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When someone is on trial for murder, their charges could be reduced to voluntary manslaughter by the jury – but only if the trial court gives them a jury instruction on manslaughter and includes voluntary manslaughter as an option on the verdict form.
The court is only required to give a jury instruction on voluntary manslaughter when there is some evidence to support the reduced charge. On the other hand, if there is any evidence that would support a verdict of voluntary manslaughter instead of murder, the trial court must give the jury instruction and put the option of voluntary manslaughter on the verdict form…
In State v. Payne, for example, the SC Court of Appeals reversed Payne’s murder conviction, finding that the trial court should have given the jury the option of voluntary manslaughter.
Although there was conflicting testimony presented at trial, and even the defendant’s testimony may not have supported voluntary manslaughter, the combined testimony of multiple witnesses was sufficient to allow a jury to find that 1) there was sufficient legal provocation and 2) the defendant was acting in the heat of passion when he shot and killed the alleged victim.
“The trial court is required to charge a jury on a lesser-included offense if there is any evidence from which it could be inferred the lesser, rather than the greater, offense was committed.”
When there is conflicting testimony, the judge doesn’t get to decide which witness they believe, and the judge doesn’t get to “weigh” the evidence to decide whether the defendant is guilty of murder or guilty of manslaughter.
That is the jury’s decision, not the judge’s.
So, what is voluntary manslaughter?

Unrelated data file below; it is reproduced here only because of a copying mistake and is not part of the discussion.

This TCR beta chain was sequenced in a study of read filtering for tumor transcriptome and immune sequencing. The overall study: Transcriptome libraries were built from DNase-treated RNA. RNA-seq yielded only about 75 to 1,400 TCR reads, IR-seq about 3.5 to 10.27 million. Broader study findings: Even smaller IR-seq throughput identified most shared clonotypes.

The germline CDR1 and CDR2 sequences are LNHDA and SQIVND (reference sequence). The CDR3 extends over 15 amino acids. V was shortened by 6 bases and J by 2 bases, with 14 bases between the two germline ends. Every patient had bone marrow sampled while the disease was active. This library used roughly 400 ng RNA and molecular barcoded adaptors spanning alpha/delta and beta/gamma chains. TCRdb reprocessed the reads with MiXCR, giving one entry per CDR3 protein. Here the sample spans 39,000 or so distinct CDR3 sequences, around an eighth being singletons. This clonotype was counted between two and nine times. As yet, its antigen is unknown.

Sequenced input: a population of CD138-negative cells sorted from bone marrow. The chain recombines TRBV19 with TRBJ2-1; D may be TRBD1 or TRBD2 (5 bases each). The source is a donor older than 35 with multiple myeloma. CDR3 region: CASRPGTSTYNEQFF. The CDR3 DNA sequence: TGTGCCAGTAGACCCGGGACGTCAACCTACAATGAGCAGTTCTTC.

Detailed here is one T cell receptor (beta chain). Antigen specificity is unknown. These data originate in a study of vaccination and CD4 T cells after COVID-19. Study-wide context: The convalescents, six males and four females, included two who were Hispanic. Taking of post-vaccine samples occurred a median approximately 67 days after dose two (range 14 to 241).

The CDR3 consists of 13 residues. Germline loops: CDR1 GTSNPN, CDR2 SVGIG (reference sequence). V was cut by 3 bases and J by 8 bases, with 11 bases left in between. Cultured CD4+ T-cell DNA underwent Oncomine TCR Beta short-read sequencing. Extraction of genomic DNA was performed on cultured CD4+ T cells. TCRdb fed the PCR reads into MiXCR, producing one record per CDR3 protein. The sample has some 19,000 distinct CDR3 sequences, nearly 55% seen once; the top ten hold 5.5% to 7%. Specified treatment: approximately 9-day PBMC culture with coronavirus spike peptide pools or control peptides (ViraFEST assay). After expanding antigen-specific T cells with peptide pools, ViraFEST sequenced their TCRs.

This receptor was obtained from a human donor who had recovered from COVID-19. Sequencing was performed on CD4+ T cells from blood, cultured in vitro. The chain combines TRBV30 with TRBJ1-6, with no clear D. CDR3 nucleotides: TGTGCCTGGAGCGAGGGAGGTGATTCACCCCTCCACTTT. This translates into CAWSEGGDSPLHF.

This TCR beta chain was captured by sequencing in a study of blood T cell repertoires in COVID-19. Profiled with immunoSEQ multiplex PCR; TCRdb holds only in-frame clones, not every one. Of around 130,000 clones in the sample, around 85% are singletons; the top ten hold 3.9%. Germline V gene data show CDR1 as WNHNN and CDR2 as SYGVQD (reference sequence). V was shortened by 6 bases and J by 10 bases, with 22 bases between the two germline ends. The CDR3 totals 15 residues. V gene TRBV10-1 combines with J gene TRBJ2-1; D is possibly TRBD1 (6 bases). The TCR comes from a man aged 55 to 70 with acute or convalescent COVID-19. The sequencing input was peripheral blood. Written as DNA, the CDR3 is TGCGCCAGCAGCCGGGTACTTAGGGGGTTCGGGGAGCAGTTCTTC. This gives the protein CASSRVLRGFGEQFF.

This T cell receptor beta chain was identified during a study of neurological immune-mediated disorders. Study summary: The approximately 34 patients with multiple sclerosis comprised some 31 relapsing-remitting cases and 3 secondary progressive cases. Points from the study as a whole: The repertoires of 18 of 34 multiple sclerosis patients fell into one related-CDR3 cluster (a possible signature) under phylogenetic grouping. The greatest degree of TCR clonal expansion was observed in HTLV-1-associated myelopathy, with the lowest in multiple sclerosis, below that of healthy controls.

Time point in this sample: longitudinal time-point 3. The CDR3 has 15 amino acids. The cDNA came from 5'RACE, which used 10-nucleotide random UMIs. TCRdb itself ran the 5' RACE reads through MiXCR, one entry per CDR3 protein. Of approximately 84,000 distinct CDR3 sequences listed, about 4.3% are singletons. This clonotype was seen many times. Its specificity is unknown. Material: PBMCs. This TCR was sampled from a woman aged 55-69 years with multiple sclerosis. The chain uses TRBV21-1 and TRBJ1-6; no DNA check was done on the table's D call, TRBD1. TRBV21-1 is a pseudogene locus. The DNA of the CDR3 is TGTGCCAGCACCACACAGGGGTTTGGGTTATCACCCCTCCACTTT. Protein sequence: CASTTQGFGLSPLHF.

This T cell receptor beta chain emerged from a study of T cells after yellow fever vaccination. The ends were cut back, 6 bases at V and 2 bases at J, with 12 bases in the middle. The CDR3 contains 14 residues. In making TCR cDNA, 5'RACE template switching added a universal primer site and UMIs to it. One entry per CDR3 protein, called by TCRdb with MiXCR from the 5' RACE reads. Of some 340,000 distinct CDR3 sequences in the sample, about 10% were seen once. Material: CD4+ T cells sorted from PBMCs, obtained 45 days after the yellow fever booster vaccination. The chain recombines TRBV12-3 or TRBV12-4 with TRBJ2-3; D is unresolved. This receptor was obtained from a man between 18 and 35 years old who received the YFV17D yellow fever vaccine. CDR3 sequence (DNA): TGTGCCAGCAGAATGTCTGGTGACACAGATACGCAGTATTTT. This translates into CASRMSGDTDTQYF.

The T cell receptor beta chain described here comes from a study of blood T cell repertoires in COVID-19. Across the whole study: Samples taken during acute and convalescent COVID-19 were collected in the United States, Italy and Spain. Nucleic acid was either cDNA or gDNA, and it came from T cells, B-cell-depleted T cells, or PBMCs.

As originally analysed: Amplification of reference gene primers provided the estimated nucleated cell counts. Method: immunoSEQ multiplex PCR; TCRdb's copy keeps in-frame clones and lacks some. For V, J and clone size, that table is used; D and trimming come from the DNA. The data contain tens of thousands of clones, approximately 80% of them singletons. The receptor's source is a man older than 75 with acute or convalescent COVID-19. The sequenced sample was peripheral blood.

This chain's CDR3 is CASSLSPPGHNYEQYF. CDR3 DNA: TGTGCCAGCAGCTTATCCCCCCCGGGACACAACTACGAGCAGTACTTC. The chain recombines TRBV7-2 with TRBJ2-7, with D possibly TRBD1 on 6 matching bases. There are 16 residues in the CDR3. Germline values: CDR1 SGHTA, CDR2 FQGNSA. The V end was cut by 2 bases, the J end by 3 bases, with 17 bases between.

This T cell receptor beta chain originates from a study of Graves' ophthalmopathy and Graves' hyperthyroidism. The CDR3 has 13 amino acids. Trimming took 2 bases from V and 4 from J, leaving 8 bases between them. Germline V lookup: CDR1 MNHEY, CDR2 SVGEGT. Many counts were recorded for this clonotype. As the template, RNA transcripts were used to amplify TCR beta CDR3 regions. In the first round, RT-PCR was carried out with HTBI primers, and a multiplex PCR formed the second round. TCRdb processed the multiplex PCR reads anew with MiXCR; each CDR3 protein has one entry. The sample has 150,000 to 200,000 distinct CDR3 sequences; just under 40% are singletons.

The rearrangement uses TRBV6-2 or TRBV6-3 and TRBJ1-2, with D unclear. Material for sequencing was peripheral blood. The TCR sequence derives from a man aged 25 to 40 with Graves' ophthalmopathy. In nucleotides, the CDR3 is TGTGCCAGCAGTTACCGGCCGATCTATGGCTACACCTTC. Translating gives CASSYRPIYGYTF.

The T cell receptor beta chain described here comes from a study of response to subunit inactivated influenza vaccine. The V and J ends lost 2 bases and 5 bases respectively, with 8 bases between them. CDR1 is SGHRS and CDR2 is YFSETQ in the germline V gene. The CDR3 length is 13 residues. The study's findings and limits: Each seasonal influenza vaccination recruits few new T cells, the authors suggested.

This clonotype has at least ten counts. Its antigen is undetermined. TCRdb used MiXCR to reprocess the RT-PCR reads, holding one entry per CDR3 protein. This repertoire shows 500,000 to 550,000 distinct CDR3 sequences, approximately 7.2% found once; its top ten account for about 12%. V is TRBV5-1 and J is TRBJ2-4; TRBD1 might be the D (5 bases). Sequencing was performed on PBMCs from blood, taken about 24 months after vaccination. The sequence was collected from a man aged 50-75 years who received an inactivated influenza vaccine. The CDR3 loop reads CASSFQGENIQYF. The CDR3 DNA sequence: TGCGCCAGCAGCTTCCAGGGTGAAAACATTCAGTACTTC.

SC’s appellate courts have defined voluntary manslaughter as an unlawful killing that was committed 1) in the heat of passion and 2) upon sufficient legal provocation:
Voluntary manslaughter is the intentional and unlawful killing of a human being in sudden heat of passion upon sufficient legal provocation. The sudden heat of passion, upon sufficient legal provocation, while it need not dethrone reason entirely, or shut out knowledge and volition, must be such as would naturally disturb the sway of reason, render the mind of an ordinary person incapable of cool reflection, and produce what, according to human experience, may be called an uncontrollable impulse to do violence. In determining whether the act which caused death was impelled by heat of passion or by malice, all the surrounding circumstances and conditions are to be taken into consideration, including previous relations and conditions connected with the tragedy, as well as those existing at the time of the killing.
If there is any evidence of both legal provocation and heat of passion, the jury gets to decide whether the defendant is guilty or not guilty, and, if the defendant is guilty, whether they are guilty of homicide or voluntary manslaughter:
“To warrant the court eliminating the charge of manslaughter, there must be no evidence whatsoever tending to reduce the crime from murder to manslaughter.” State v. Starnes, 388 S.C. 590, 596, 698 S.E.2d 604, 608 (2010). “If there is any evidence from which it could be inferred the lesser, rather than the greater, offense was committed, the defendant is entitled to such charge.” Id. “Whether a voluntary manslaughter charge is warranted turns on the facts. If the facts disclose any basis for the charge, the charge must be given.” Id. at 597, 698 S.E.2d at 608.